Cost-of-living impacts on CX
CX trends and advice for inflationary periods
With the well-documented squeeze on consumer disposable income, how will a strategic CX ensure your brand maintains, or even grows, its share of your customer’s wallet? CX experts from across the UK discuss their concerns in this economic climate.
With the current stresses on consumer income and no sign of inflationary pressures easing, brands will have to work harder to encourage customer spending and maintain their market position.
Purchasing decisions will become less frequent, will lengthen in duration, and will have customers doing more research into factors they had not previously considered (e.g., return policies, ethical stance of a brand, sustainability, and good customer service).
Without a doubt, cost will continue to be a key factor. But can a great CX differentiate your brand, while driving increased sales conversion and customer loyalty?
At a HGS-hosted roundtable earlier this month, we had the opportunity to hear the perspectives of several CX leaders from different sectors (e.g., retail, utilities, consumer electronics) about the role of CX in combatting the cost-of-living crisis and about how the crisis was not just affecting their businesses and customers, but also their employees.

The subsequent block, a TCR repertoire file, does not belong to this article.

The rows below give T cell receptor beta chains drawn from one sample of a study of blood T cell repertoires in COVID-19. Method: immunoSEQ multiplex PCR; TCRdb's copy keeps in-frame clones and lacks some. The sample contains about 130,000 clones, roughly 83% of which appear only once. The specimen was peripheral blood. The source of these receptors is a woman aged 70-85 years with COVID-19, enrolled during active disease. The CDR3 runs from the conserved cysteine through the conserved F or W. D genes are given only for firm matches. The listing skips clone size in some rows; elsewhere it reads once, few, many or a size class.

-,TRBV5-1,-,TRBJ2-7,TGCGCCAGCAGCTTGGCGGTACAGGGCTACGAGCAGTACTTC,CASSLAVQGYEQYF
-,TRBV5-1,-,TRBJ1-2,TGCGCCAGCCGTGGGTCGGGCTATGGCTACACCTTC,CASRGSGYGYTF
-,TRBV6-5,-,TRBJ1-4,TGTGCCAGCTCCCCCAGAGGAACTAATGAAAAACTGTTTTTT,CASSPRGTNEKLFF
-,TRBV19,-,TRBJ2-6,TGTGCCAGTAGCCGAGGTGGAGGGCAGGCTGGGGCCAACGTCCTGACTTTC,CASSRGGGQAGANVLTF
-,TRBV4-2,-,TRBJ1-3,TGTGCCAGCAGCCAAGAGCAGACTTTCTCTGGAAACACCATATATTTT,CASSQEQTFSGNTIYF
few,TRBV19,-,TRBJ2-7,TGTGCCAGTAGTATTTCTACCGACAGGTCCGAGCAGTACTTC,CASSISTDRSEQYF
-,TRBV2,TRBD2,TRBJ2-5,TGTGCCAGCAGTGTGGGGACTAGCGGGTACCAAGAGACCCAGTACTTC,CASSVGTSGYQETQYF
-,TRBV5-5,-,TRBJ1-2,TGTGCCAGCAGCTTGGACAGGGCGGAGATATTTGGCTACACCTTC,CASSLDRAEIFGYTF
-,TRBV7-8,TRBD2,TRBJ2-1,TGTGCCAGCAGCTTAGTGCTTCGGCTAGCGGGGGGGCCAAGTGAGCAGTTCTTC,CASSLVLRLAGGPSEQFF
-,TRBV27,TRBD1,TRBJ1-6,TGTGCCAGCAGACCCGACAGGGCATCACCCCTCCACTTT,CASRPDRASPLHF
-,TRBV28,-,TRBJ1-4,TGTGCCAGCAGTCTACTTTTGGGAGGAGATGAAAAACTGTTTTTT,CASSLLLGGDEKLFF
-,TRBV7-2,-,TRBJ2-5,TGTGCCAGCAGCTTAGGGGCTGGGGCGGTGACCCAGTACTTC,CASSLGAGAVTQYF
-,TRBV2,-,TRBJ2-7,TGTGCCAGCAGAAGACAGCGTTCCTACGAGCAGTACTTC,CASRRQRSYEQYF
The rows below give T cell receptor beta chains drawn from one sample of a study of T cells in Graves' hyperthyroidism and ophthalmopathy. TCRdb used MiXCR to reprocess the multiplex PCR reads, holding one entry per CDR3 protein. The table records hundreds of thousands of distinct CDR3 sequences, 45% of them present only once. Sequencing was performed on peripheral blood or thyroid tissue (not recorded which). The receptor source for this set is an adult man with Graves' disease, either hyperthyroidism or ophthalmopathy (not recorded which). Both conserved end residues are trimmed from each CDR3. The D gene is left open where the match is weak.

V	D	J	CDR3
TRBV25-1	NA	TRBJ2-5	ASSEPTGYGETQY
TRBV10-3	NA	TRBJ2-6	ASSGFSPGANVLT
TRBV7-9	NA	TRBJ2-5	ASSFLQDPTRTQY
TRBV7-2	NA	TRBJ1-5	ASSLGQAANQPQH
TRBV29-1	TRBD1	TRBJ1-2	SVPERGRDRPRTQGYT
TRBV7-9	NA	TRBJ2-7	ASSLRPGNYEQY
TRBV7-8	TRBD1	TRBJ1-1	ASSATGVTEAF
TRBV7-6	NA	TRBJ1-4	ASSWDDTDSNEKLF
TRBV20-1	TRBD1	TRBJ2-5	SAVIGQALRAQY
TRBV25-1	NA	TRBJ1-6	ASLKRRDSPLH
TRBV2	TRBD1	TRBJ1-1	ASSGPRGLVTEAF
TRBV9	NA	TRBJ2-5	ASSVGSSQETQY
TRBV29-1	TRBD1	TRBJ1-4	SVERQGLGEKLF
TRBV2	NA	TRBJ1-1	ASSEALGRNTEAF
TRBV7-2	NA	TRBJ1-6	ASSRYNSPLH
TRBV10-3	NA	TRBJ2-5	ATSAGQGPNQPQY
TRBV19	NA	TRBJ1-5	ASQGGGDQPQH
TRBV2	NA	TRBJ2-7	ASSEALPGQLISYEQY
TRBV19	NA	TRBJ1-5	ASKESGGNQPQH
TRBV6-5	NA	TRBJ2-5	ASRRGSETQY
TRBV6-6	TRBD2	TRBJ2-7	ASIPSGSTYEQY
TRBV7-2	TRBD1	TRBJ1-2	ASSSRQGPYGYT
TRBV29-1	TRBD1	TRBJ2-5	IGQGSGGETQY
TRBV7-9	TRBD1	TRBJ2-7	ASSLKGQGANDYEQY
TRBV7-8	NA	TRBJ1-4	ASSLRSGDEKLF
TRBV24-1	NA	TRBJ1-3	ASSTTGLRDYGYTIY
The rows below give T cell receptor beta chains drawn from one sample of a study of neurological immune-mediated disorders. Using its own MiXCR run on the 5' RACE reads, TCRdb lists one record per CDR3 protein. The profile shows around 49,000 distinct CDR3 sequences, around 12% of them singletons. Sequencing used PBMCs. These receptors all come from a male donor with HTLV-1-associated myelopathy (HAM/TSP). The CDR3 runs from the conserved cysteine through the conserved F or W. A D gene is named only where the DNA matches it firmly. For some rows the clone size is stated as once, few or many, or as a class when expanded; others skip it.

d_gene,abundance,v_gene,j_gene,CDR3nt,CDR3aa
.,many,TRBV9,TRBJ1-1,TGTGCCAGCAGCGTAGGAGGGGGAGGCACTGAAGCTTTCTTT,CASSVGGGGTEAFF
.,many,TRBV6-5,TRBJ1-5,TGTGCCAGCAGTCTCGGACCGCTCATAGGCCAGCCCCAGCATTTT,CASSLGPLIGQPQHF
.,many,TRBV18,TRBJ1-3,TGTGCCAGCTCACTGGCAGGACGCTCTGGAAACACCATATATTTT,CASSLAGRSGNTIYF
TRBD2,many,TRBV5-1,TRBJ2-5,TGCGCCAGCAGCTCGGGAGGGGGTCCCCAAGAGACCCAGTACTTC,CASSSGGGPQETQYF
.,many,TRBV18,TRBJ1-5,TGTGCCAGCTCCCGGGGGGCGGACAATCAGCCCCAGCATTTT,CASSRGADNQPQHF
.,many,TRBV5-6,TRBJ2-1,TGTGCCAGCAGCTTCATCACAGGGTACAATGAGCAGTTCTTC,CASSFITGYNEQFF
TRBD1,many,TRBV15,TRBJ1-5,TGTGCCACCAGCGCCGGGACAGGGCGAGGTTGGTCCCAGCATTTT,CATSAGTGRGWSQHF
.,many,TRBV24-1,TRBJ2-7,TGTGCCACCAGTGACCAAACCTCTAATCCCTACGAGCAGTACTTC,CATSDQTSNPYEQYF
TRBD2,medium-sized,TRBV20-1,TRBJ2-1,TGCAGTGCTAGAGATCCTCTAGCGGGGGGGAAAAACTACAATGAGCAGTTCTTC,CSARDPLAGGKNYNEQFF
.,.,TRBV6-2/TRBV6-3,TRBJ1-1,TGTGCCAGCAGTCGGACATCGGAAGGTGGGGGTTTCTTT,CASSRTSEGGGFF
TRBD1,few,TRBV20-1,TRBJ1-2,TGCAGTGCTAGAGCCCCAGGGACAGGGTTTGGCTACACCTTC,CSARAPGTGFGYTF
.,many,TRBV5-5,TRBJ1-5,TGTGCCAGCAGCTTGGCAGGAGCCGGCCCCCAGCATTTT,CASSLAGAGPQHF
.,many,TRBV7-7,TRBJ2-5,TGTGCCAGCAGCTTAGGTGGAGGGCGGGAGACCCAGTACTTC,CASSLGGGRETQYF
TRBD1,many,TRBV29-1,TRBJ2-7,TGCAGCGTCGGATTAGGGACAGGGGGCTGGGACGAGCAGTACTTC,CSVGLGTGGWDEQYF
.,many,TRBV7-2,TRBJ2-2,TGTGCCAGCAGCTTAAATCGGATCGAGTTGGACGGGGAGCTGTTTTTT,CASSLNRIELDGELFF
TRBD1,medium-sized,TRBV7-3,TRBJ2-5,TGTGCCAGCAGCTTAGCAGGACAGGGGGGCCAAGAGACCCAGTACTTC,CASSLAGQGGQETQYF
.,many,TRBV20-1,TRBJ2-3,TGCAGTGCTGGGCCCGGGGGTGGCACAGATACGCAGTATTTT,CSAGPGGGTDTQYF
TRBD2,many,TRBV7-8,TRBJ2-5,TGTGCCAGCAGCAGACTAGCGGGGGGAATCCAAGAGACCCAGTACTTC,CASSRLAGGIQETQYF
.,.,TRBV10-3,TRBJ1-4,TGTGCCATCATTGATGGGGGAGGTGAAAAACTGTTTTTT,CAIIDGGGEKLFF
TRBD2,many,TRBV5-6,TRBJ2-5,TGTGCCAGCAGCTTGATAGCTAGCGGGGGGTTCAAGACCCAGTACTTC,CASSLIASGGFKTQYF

1Increased customer vulnerability
During discussions with sector leaders, one of the topics that resonated highly was “vulnerable customers.”
In the not-so-distant past, “vulnerable customers” was a term that was reserved only for the elderly, disabled, or those receiving benefits in our communities. However, the cost-of-living crisis has meant that the definition of “vulnerable” must be extended to include those with low incomes or household food insecurity.
The definition of a vulnerable customer, according to the UK (FCA), is a “customer who is particularly susceptible to detriment due to personal circumstances.”
According to research the UK (FCA) recently conducted, of the 67 million people in the UK, over 53%, could be in vulnerable circumstances.1
From a CX perspective, this statistic now means that it is more likely that, when one of your advisors engages with a customer, they will be dealing with a vulnerable customer, than not.
The increase in vulnerable customers will have an enormous impact across all sectors, some of which will experience more acute challenges. The utilities market is a good example, where large chunks of customers have already been moved to suppliers of last resort (SOLR) due to the failure of providers as a result of wholesale energy cost increases. With the recent increase in the energy price cap, providers are now going to have a rise in contacts from customers worried about affordability and ongoing usage, risking their (and their family’s) health by not using the heating due to the escalating costs.